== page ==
indian cuisine
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Indian Cuisines


North Indian

 Punjabi Cuisine
  Gulab Jamun

 Uttarpradesi Cuisine

 Rajasthani Cuisine

 Mughlai Cuisine
 Bhojpuri Cuisine
 Bihar Cuisine
 Kashmir Cuisine
  Rogan Josh

South Indian

 Kerala Cuisine
 Tamil Cuisine
 Andhra Cuisine
 Karnataka Cuisine
  Akki Rotti
  Jolada Rotti
  Ragi Mudde
  Ragi Rotti

East Indian

 Bengali Cuisine
 Oriya Cuisine

North-East Indian

 Sikkimese Cuisine
 Assam Cuisine
 Tripuri Cuisine


Bhelpuri is a type of chaat synonymous with the beaches of Mumbai (Bombay), such as Chowpatty. Bhelpuri is available all across India, and may be known by different names - Bhelpuri in Mumbai, Jhaal Muri in Kolkata. Jhaal Muri (literally "hot puffed rice") is different in that it does not use any tamarind-based chutney in the mix. Bhelpuri ingredients include diced boiled potatoes, chutney dal, coriander powder, grated coconut, and mustard oil. (Other types of cuisines available on the beaches of Mumbai include pani puri, cham cham, Kachoori, ragda, and pav bhaji.)

Bhelpuri was originally a Gujarati fast food. It later got merged with Mumbai culture and became synonymous with Mumbai. Bhelpuri is best consumed as soon as it is made. If left for a while, the juices from the tomatoes, chutneys, etc. combine to render the sev and mamra soggy. Much of the fun of eating bhel puri is in the crunchiness.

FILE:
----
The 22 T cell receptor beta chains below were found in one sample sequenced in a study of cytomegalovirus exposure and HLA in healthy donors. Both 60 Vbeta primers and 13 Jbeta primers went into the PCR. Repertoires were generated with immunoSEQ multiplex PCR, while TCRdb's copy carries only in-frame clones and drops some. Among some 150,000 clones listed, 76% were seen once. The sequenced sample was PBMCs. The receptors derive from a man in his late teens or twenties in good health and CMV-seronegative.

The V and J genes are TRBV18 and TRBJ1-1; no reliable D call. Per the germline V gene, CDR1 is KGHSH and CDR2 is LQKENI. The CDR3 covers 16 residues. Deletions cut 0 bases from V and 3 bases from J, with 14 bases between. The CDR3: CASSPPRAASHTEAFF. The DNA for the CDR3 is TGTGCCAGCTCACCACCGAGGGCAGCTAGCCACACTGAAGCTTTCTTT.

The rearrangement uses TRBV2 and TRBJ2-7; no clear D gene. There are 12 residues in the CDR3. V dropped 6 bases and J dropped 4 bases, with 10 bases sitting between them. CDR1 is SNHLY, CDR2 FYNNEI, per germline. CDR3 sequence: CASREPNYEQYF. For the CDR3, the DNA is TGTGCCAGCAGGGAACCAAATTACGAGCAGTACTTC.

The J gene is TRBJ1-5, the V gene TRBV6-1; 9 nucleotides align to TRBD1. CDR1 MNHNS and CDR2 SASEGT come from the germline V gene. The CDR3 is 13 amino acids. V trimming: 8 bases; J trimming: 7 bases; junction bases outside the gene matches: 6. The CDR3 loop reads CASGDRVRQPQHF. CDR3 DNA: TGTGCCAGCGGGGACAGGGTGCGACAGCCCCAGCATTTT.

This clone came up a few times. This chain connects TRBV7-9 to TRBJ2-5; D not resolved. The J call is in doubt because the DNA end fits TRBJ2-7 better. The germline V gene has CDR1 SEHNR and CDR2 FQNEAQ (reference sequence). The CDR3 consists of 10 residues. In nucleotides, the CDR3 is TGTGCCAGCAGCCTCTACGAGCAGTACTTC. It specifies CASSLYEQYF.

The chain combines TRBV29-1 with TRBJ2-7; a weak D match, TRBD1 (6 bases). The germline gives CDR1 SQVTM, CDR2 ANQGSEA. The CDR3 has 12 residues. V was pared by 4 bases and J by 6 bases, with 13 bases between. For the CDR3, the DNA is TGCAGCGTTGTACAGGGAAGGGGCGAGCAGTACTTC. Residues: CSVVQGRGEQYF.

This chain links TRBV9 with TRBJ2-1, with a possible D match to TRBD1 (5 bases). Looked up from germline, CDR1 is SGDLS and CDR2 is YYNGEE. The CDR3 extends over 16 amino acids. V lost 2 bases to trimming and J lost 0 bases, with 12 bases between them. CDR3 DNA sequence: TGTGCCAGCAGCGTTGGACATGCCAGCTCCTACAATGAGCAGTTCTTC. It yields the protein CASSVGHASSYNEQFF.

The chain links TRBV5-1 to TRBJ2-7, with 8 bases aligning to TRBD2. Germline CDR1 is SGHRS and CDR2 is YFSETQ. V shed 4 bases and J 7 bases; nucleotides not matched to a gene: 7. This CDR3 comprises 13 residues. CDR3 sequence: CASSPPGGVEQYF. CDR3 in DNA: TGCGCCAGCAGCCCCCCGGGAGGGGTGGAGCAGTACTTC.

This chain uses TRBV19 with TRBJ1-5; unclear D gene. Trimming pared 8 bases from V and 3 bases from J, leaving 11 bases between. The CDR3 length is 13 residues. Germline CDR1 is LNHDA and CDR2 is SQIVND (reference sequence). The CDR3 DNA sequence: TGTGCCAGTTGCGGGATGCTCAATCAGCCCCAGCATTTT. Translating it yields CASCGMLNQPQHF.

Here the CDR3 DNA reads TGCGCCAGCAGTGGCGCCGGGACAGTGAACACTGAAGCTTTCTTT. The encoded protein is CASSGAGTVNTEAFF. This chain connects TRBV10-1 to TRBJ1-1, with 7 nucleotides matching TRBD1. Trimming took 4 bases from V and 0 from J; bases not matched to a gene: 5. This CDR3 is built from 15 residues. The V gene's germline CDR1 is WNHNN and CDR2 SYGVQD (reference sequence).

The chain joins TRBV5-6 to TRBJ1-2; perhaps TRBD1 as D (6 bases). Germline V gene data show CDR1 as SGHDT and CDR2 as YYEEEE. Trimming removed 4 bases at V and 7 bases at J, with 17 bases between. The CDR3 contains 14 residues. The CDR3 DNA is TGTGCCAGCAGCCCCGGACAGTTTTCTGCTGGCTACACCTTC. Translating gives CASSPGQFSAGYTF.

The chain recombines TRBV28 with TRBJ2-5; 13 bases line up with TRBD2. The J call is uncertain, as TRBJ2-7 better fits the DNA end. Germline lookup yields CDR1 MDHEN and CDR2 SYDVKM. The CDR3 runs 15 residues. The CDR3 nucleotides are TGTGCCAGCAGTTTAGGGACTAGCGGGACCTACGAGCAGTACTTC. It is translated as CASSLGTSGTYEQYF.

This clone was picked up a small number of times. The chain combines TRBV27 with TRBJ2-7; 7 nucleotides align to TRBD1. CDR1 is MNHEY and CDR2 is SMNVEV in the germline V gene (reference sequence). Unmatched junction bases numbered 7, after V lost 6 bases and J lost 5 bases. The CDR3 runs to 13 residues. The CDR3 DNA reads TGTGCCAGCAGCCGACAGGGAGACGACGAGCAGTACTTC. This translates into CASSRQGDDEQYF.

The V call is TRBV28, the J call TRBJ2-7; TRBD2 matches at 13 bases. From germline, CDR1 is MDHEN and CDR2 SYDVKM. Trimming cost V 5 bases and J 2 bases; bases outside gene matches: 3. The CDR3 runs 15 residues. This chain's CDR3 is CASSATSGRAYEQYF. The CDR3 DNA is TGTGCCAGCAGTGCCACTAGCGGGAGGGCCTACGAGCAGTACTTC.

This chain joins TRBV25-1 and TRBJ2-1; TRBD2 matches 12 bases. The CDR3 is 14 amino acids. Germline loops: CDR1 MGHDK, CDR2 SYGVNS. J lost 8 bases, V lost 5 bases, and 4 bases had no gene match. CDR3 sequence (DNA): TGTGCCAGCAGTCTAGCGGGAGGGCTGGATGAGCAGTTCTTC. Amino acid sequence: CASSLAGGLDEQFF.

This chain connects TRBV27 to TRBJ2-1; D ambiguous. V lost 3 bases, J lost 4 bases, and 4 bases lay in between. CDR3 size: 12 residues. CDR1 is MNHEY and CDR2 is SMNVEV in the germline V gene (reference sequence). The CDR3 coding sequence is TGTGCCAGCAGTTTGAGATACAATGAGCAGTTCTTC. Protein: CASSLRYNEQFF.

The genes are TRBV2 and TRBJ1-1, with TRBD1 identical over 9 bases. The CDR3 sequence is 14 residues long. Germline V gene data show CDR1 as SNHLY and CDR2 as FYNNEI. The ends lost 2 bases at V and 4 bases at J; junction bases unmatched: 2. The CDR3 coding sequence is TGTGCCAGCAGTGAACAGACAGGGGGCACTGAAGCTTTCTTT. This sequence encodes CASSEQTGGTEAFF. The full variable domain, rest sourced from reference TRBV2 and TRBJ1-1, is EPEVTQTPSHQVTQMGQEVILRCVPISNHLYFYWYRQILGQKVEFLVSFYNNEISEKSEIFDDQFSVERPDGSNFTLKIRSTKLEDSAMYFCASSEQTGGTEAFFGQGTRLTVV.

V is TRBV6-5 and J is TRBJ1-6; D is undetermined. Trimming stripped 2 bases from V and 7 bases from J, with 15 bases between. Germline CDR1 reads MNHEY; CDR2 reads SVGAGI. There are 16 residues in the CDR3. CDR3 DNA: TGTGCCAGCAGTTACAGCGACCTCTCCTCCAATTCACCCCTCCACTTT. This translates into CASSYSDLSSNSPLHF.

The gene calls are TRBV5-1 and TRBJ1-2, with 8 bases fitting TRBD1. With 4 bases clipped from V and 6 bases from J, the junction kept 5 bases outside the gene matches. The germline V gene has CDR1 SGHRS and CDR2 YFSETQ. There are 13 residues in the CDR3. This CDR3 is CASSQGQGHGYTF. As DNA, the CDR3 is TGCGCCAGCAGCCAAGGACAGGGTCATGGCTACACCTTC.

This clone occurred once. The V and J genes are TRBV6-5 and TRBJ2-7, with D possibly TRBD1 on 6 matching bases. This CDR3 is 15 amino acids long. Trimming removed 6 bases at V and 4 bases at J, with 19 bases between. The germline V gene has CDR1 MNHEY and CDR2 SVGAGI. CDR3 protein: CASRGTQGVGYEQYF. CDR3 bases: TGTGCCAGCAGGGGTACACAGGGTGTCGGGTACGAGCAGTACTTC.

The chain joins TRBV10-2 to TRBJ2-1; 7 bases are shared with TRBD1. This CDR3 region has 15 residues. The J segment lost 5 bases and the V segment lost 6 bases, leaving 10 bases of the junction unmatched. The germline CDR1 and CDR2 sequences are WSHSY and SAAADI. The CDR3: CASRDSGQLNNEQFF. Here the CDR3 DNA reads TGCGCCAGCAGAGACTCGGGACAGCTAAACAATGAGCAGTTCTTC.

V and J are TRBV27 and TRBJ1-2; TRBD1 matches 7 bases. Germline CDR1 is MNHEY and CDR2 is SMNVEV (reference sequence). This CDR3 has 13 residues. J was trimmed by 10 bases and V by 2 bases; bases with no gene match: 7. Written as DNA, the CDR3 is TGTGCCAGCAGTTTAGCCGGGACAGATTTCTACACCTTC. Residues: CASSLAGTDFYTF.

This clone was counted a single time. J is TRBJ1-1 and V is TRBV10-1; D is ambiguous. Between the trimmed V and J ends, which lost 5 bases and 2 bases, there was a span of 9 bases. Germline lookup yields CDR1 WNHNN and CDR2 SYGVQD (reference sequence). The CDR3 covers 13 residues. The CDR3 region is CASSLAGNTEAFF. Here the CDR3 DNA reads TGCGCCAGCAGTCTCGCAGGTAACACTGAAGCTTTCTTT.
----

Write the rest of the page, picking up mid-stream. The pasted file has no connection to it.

There is much disagreement on what goes into the "original" bhel puri, even among chaat experts. But what it actually comes down to is consumer and producer preferences, and the availability of ingredients. Most recipes include puffed rice and sev, (a fried snack made from besan flour), as the base of the snack. Other commonly used ingredients include tomatoes, onions and chilis added to the base; northern recipes use mashed potatoes in a spicy onion base, as almost no north Indian food can be made without potato.

Many people like to add different chutneys to give the bhelpuri a sweet or spicy flavour. There are two popular chutneys used, a dark purple sweet one made mainly of dates and tamarind, and a green spicy chutney made of coriander leaves.

Another variation is to sprinkle the chat with pomegranate seeds or chunks of diced sweet mango. The finished snack is often garnished with any combination of diced onions, coriander leaves, chopped green chilis, etc. It is then served with toasted puris, (a deep fried wheat bread). The result is a sour/pungent/sweet tasting evening snack that is a treat for the tastebuds., 2003-2005. All Rights Reserved.
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